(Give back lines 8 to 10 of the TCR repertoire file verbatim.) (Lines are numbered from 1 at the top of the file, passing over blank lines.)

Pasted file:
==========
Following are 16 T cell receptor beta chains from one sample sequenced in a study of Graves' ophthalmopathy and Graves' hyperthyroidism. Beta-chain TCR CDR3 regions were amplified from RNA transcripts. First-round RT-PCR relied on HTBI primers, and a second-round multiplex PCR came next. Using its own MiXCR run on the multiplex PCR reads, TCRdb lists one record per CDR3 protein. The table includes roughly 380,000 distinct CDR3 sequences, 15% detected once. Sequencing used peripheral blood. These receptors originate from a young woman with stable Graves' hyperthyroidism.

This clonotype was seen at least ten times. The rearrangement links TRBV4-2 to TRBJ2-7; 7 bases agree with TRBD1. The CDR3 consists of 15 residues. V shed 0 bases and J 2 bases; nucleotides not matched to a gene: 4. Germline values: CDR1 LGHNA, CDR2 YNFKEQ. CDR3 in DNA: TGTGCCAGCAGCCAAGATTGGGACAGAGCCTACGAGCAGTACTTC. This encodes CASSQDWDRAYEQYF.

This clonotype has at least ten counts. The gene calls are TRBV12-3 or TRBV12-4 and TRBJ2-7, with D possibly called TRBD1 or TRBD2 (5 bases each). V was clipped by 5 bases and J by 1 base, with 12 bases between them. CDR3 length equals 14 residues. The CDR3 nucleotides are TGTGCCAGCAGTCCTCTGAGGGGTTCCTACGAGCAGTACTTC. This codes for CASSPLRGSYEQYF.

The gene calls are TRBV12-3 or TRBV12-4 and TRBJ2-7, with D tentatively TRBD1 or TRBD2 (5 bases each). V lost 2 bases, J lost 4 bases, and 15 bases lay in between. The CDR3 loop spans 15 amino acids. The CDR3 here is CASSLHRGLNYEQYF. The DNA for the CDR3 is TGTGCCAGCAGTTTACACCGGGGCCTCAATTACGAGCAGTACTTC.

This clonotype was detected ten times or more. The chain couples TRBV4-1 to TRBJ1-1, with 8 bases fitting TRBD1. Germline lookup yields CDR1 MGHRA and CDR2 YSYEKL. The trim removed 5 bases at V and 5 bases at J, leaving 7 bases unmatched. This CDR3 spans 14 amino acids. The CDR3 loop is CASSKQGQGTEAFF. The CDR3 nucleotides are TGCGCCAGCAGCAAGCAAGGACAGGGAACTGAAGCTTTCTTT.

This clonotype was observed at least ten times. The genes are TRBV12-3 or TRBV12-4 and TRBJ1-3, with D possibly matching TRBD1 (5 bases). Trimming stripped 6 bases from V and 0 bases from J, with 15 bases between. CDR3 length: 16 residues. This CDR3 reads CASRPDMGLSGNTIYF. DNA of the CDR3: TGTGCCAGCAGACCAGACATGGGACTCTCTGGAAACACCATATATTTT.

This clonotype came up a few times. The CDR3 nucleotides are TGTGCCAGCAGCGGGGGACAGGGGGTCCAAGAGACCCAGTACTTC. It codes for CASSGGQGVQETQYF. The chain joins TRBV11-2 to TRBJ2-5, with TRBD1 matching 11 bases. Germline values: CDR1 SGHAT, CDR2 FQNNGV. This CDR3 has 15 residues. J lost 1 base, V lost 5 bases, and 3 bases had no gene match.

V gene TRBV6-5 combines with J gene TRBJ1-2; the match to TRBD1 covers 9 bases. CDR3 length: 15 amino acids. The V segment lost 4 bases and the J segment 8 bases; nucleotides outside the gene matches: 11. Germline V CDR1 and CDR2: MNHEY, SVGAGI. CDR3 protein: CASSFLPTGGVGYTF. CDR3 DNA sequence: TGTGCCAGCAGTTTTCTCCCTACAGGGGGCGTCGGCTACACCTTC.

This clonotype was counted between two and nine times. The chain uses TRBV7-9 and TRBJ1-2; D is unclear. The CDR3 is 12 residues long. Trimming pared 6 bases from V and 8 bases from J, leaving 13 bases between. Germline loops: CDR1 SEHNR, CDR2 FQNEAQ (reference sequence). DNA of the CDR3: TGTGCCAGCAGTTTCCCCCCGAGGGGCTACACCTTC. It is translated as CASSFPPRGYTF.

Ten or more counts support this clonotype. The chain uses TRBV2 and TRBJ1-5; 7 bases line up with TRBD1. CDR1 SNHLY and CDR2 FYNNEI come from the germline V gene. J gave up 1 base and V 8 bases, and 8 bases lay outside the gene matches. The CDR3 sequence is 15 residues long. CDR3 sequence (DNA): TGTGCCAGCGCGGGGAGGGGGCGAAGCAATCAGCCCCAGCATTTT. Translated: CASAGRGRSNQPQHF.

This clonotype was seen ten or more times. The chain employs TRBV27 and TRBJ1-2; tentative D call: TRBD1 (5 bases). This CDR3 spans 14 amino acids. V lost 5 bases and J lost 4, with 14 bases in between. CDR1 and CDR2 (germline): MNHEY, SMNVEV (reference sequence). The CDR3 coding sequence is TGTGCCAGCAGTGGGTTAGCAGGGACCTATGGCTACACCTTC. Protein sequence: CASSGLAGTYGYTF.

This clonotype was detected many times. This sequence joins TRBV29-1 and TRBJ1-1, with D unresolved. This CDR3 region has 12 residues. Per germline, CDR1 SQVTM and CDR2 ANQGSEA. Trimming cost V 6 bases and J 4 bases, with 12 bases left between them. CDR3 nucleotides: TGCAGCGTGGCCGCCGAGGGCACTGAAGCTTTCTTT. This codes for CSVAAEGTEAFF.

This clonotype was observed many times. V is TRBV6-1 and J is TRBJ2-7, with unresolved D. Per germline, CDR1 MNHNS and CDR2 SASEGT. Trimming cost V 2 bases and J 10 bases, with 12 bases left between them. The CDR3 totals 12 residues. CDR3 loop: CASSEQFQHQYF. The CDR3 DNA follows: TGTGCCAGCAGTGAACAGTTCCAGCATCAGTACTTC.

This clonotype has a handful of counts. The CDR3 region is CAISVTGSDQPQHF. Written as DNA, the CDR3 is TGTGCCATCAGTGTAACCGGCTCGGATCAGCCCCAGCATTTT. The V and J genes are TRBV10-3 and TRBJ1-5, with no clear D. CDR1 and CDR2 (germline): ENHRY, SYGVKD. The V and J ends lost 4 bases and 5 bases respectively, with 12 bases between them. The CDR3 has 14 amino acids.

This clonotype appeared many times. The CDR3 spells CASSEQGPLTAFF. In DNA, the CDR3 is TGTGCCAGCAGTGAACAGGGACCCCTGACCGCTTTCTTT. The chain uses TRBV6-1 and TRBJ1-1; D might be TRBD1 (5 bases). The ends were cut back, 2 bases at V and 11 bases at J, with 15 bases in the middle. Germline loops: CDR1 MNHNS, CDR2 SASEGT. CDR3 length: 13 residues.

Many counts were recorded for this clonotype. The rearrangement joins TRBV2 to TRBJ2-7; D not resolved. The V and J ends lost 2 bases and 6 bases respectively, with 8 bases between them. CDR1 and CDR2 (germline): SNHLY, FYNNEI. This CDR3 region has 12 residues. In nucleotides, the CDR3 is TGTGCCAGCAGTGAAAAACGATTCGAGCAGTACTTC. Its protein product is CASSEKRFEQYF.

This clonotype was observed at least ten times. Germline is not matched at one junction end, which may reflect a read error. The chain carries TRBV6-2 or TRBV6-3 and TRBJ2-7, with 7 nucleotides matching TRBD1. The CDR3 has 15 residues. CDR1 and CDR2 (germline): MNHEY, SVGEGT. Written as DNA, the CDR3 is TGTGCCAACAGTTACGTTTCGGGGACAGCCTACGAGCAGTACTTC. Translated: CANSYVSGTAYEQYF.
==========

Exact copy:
V gene TRBV6-5 combines with J gene TRBJ1-2; the match to TRBD1 covers 9 bases. CDR3 length: 15 amino acids. The V segment lost 4 bases and the J segment 8 bases; nucleotides outside the gene matches: 11. Germline V CDR1 and CDR2: MNHEY, SVGAGI. CDR3 protein: CASSFLPTGGVGYTF. CDR3 DNA sequence: TGTGCCAGCAGTTTTCTCCCTACAGGGGGCGTCGGCTACACCTTC.

This clonotype was counted between two and nine times. The chain uses TRBV7-9 and TRBJ1-2; D is unclear. The CDR3 is 12 residues long. Trimming pared 6 bases from V and 8 bases from J, leaving 13 bases between. Germline loops: CDR1 SEHNR, CDR2 FQNEAQ (reference sequence). DNA of the CDR3: TGTGCCAGCAGTTTCCCCCCGAGGGGCTACACCTTC. It is translated as CASSFPPRGYTF.

Ten or more counts support this clonotype. The chain uses TRBV2 and TRBJ1-5; 7 bases line up with TRBD1. CDR1 SNHLY and CDR2 FYNNEI come from the germline V gene. J gave up 1 base and V 8 bases, and 8 bases lay outside the gene matches. The CDR3 sequence is 15 residues long. CDR3 sequence (DNA): TGTGCCAGCGCGGGGAGGGGGCGAAGCAATCAGCCCCAGCATTTT. Translated: CASAGRGRSNQPQHF.